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Cloud of The Month

Each month, we choose our favourite image from the Cloud Gallery.

Tuba (November ’05)

(Click image to enlarge) (Image © Clay Craig) A ‘tuba’ is when a cloud extends a finger towards Earth. Young children often yearn to reach up and touch the soft mounds of a fair-weather Cumulus. So who can blame a cloud for

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Virga (October ’05)

(Click image to enlarge) (Image © Mike Rubin) Those unfamiliar with the habits of our fluffy friends will claim that it never snows on warm, clear, sunny days. Of course, a cloudspotter knows that they are talking complete and utter nonsense.

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Altostratus (August ’05)

(Click image to enlarge) (Image © Irene, East Queensland, Australia) Cloudspotters tend to think of the altostratus as a boring cloud. Indeed, it is a featureless, mid-level layer, which tends to give the sky a washed-out, overcast appearance. When it is thick,

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Cumulus (July ’05)

(Click image to enlarge) (Image © Laura Billings) If the average person were to close their eyes and think of a cloud, chances are they would picture this little fellow, for the cumulus feels like the most generic of all the cloud

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Mamma (June ’05)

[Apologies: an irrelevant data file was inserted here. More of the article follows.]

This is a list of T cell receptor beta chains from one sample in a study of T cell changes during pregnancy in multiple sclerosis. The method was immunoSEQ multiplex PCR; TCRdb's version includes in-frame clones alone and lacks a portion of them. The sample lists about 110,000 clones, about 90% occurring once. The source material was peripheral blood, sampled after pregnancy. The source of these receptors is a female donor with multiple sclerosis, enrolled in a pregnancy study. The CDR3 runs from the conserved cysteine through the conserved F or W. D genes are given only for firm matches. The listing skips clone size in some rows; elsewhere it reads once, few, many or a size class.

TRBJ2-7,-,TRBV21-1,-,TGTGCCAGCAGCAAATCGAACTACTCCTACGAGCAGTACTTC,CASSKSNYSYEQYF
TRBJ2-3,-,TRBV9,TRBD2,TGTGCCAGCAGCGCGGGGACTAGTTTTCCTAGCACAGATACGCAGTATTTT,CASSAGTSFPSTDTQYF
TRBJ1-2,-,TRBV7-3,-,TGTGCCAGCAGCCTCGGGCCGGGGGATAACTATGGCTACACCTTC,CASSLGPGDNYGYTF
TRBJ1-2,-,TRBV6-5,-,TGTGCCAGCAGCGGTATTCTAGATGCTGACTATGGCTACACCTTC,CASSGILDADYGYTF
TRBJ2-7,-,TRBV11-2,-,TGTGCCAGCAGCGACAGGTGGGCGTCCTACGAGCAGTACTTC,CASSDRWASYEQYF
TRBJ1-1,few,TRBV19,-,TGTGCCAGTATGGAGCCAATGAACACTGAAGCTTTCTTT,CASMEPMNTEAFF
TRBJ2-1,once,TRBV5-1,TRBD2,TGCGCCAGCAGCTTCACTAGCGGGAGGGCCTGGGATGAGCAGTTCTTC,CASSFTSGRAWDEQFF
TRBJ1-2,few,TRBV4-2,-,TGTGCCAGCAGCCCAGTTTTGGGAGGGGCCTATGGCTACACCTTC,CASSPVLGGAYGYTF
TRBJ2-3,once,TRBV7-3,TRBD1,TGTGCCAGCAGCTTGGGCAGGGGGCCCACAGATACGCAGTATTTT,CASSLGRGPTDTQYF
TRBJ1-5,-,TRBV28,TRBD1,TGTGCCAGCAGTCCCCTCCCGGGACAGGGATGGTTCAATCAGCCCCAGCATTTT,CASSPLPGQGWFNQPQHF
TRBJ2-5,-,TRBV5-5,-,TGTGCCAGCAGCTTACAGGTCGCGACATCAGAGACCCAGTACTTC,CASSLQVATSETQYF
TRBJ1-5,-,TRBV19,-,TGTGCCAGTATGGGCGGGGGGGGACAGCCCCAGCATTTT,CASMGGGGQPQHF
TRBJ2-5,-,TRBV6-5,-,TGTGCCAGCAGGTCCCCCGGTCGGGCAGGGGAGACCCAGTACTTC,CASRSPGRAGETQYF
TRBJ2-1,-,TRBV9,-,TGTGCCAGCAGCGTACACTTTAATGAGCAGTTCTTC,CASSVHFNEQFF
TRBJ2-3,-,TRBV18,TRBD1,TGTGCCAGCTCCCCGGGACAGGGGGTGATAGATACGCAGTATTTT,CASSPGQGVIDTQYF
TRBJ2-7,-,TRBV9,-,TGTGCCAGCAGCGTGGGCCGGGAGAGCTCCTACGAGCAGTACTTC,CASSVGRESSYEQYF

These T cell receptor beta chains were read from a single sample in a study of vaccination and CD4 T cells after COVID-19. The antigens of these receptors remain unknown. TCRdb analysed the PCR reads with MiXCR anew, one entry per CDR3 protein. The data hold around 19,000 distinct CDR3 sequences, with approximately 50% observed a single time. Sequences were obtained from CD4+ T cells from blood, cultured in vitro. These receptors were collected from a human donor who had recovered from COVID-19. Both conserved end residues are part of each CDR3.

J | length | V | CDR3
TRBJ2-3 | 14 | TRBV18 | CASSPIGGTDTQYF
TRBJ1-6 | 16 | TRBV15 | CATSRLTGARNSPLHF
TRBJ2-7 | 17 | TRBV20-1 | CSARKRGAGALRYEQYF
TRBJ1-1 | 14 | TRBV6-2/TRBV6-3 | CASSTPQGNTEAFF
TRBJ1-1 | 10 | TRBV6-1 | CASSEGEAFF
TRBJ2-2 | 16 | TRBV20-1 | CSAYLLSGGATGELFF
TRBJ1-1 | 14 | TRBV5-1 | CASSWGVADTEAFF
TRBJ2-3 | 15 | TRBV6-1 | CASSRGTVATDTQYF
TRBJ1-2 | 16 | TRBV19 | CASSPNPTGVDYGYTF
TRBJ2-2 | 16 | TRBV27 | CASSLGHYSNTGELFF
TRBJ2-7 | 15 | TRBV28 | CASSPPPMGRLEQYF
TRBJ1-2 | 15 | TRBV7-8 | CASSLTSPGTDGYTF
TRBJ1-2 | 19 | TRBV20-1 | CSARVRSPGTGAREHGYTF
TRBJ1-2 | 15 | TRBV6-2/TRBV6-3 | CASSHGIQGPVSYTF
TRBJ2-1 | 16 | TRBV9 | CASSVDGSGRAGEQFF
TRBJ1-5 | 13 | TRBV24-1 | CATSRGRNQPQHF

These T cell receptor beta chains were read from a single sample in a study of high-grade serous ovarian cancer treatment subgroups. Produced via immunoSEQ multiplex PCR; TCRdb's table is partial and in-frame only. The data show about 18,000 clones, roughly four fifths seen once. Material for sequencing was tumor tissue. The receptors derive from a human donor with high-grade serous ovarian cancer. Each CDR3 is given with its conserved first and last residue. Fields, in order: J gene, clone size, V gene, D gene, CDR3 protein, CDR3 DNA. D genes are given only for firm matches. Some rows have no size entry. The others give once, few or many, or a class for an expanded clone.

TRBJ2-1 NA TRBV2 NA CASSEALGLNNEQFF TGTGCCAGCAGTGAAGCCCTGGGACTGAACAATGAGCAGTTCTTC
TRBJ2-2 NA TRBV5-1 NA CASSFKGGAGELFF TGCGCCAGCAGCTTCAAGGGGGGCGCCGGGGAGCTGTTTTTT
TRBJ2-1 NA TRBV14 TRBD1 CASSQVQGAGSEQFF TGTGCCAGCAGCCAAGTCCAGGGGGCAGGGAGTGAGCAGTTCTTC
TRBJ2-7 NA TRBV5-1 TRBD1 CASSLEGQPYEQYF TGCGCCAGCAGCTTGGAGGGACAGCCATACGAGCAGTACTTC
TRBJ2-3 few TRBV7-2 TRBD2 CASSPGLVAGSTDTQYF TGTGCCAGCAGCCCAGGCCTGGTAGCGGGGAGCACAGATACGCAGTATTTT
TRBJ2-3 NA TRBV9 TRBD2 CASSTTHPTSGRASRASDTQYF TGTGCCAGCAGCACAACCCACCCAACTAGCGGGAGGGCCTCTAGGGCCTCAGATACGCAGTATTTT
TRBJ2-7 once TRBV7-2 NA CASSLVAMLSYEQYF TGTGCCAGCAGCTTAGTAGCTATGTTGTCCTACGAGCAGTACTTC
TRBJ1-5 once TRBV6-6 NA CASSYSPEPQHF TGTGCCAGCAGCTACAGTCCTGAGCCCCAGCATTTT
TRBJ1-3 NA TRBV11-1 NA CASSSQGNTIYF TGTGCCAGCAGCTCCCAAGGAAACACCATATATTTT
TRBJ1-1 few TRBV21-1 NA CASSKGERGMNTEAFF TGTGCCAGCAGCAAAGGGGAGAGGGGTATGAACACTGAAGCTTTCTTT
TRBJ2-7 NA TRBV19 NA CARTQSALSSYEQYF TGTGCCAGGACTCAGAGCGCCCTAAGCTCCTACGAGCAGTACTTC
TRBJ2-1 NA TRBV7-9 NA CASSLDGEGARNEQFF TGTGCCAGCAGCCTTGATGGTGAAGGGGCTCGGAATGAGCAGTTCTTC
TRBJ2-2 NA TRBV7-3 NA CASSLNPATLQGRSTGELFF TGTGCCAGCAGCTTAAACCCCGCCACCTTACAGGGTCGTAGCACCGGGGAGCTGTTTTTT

(Click image to enlarge) (Image © Bill Lowe) With her pendulous udders, this mother's cooking up a storm. She's known as the mammatus cloud (mamma is the Latin for ‘breast’) and you can find her hanging out in the company of any

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Pileus (May ’05)

(Click image to enlarge) (Image © Justin Moore) Enlightened meteorologists will tell you that the ‘pileus’ is not so much a cloud as it is a cloud haircut. It is a supercooled-droplet bouffant, worn exclusively by the fashionable cumulus family. If you

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Lenticularis (April ’05)

(Click image to enlarge) (Image © John Lamb) The Altocumulus lenticularis is known affectionately by glider pilots as a ‘lennie’. It is an orographic cloud formation, which appears in mountainous regions as air, forced upwards over the range, cools and sheds its

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Stratus (March ’05)

(Click image to enlarge) (Image © David Fuller) After the cold, grey months of January and February, many in Britain will feel that they have seen quite enough of the overcast skies of the stratus. But they should not be too hasty

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